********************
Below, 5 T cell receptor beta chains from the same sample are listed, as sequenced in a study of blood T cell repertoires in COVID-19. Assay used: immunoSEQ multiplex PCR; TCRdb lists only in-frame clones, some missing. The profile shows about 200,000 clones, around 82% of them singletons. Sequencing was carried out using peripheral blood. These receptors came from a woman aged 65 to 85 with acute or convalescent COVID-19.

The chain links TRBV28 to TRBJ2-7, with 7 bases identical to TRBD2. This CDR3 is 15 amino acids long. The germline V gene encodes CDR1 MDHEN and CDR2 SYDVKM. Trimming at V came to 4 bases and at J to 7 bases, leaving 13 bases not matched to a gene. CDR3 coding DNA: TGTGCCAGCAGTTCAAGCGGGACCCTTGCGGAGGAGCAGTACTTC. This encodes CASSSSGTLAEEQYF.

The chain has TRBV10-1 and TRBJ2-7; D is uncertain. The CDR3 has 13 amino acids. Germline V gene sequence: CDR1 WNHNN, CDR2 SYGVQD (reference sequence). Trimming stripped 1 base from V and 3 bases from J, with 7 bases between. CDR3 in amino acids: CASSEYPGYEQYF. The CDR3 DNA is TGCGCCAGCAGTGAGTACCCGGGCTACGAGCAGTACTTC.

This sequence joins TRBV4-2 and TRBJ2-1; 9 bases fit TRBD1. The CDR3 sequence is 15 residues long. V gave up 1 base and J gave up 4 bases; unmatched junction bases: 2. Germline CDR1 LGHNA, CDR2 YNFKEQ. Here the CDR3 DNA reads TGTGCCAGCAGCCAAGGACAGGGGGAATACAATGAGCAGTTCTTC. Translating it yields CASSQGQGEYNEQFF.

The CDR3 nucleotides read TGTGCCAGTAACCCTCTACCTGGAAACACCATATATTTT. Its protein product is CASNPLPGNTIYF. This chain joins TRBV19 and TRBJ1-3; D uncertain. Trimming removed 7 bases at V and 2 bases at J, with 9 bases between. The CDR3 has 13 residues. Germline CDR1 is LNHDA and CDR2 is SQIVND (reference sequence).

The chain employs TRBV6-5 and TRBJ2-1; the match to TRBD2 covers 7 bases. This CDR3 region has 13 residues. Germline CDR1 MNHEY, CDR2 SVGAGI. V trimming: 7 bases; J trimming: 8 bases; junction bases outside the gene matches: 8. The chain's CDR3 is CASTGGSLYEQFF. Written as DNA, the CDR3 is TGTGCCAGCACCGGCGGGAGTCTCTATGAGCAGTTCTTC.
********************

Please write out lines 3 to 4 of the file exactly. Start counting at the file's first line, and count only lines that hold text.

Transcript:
The chain has TRBV10-1 and TRBJ2-7; D is uncertain. The CDR3 has 13 amino acids. Germline V gene sequence: CDR1 WNHNN, CDR2 SYGVQD (reference sequence). Trimming stripped 1 base from V and 3 bases from J, with 7 bases between. CDR3 in amino acids: CASSEYPGYEQYF. The CDR3 DNA is TGCGCCAGCAGTGAGTACCCGGGCTACGAGCAGTACTTC.

This sequence joins TRBV4-2 and TRBJ2-1; 9 bases fit TRBD1. The CDR3 sequence is 15 residues long. V gave up 1 base and J gave up 4 bases; unmatched junction bases: 2. Germline CDR1 LGHNA, CDR2 YNFKEQ. Here the CDR3 DNA reads TGTGCCAGCAGCCAAGGACAGGGGGAATACAATGAGCAGTTCTTC. Translating it yields CASSQGQGEYNEQFF.